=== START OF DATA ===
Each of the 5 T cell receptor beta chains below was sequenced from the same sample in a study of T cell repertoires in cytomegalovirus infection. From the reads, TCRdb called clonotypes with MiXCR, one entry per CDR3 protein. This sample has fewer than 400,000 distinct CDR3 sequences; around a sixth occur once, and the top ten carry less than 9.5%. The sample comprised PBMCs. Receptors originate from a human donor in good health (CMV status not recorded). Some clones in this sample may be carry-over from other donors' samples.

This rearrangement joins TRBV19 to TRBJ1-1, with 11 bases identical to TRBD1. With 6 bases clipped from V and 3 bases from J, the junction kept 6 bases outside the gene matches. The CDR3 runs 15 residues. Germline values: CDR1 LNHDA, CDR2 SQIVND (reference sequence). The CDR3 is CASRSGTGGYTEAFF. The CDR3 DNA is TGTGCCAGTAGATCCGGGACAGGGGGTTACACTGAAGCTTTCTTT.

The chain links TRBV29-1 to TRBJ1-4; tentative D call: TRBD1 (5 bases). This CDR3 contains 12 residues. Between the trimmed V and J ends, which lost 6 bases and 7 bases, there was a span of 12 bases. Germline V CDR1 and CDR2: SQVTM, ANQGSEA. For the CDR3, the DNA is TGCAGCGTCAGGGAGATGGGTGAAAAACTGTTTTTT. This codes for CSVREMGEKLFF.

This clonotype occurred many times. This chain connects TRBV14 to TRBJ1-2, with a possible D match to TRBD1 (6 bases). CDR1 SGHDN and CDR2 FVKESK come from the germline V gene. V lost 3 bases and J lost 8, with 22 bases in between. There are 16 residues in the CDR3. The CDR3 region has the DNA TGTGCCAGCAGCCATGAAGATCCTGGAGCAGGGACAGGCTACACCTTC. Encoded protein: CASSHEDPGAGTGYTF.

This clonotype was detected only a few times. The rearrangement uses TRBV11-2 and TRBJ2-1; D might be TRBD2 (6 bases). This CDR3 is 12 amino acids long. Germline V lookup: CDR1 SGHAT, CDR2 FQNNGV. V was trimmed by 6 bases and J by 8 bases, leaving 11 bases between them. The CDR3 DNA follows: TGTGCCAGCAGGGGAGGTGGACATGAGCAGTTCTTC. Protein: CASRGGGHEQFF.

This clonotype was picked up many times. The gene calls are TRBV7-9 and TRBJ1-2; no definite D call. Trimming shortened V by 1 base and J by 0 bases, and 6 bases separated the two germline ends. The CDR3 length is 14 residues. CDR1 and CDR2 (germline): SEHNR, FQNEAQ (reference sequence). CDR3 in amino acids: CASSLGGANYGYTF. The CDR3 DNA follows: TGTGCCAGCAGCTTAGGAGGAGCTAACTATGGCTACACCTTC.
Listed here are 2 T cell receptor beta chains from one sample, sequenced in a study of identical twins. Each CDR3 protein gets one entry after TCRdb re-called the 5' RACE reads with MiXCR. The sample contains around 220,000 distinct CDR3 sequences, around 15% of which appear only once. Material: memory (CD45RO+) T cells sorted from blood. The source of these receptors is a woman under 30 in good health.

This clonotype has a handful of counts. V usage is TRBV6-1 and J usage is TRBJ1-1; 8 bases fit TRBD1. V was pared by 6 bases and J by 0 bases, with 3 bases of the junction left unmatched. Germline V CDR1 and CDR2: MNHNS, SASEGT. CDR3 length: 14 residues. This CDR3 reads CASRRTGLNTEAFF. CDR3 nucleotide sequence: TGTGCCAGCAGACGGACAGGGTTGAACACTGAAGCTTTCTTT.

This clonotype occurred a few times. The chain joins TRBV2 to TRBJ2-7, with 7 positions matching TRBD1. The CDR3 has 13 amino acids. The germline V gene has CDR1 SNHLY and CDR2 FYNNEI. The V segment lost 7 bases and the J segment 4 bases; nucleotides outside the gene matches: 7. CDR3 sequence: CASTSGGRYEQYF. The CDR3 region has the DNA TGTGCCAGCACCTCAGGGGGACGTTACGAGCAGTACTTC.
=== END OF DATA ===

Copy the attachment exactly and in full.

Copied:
Each of the 5 T cell receptor beta chains below was sequenced from the same sample in a study of T cell repertoires in cytomegalovirus infection. From the reads, TCRdb called clonotypes with MiXCR, one entry per CDR3 protein. This sample has fewer than 400,000 distinct CDR3 sequences; around a sixth occur once, and the top ten carry less than 9.5%. The sample comprised PBMCs. Receptors originate from a human donor in good health (CMV status not recorded). Some clones in this sample may be carry-over from other donors' samples.

This rearrangement joins TRBV19 to TRBJ1-1, with 11 bases identical to TRBD1. With 6 bases clipped from V and 3 bases from J, the junction kept 6 bases outside the gene matches. The CDR3 runs 15 residues. Germline values: CDR1 LNHDA, CDR2 SQIVND (reference sequence). The CDR3 is CASRSGTGGYTEAFF. The CDR3 DNA is TGTGCCAGTAGATCCGGGACAGGGGGTTACACTGAAGCTTTCTTT.

The chain links TRBV29-1 to TRBJ1-4; tentative D call: TRBD1 (5 bases). This CDR3 contains 12 residues. Between the trimmed V and J ends, which lost 6 bases and 7 bases, there was a span of 12 bases. Germline V CDR1 and CDR2: SQVTM, ANQGSEA. For the CDR3, the DNA is TGCAGCGTCAGGGAGATGGGTGAAAAACTGTTTTTT. This codes for CSVREMGEKLFF.

This clonotype occurred many times. This chain connects TRBV14 to TRBJ1-2, with a possible D match to TRBD1 (6 bases). CDR1 SGHDN and CDR2 FVKESK come from the germline V gene. V lost 3 bases and J lost 8, with 22 bases in between. There are 16 residues in the CDR3. The CDR3 region has the DNA TGTGCCAGCAGCCATGAAGATCCTGGAGCAGGGACAGGCTACACCTTC. Encoded protein: CASSHEDPGAGTGYTF.

This clonotype was detected only a few times. The rearrangement uses TRBV11-2 and TRBJ2-1; D might be TRBD2 (6 bases). This CDR3 is 12 amino acids long. Germline V lookup: CDR1 SGHAT, CDR2 FQNNGV. V was trimmed by 6 bases and J by 8 bases, leaving 11 bases between them. The CDR3 DNA follows: TGTGCCAGCAGGGGAGGTGGACATGAGCAGTTCTTC. Protein: CASRGGGHEQFF.

This clonotype was picked up many times. The gene calls are TRBV7-9 and TRBJ1-2; no definite D call. Trimming shortened V by 1 base and J by 0 bases, and 6 bases separated the two germline ends. The CDR3 length is 14 residues. CDR1 and CDR2 (germline): SEHNR, FQNEAQ (reference sequence). CDR3 in amino acids: CASSLGGANYGYTF. The CDR3 DNA follows: TGTGCCAGCAGCTTAGGAGGAGCTAACTATGGCTACACCTTC.
Listed here are 2 T cell receptor beta chains from one sample, sequenced in a study of identical twins. Each CDR3 protein gets one entry after TCRdb re-called the 5' RACE reads with MiXCR. The sample contains around 220,000 distinct CDR3 sequences, around 15% of which appear only once. Material: memory (CD45RO+) T cells sorted from blood. The source of these receptors is a woman under 30 in good health.

This clonotype has a handful of counts. V usage is TRBV6-1 and J usage is TRBJ1-1; 8 bases fit TRBD1. V was pared by 6 bases and J by 0 bases, with 3 bases of the junction left unmatched. Germline V CDR1 and CDR2: MNHNS, SASEGT. CDR3 length: 14 residues. This CDR3 reads CASRRTGLNTEAFF. CDR3 nucleotide sequence: TGTGCCAGCAGACGGACAGGGTTGAACACTGAAGCTTTCTTT.

This clonotype occurred a few times. The chain joins TRBV2 to TRBJ2-7, with 7 positions matching TRBD1. The CDR3 has 13 amino acids. The germline V gene has CDR1 SNHLY and CDR2 FYNNEI. The V segment lost 7 bases and the J segment 4 bases; nucleotides outside the gene matches: 7. CDR3 sequence: CASTSGGRYEQYF. The CDR3 region has the DNA TGTGCCAGCACCTCAGGGGGACGTTACGAGCAGTACTTC.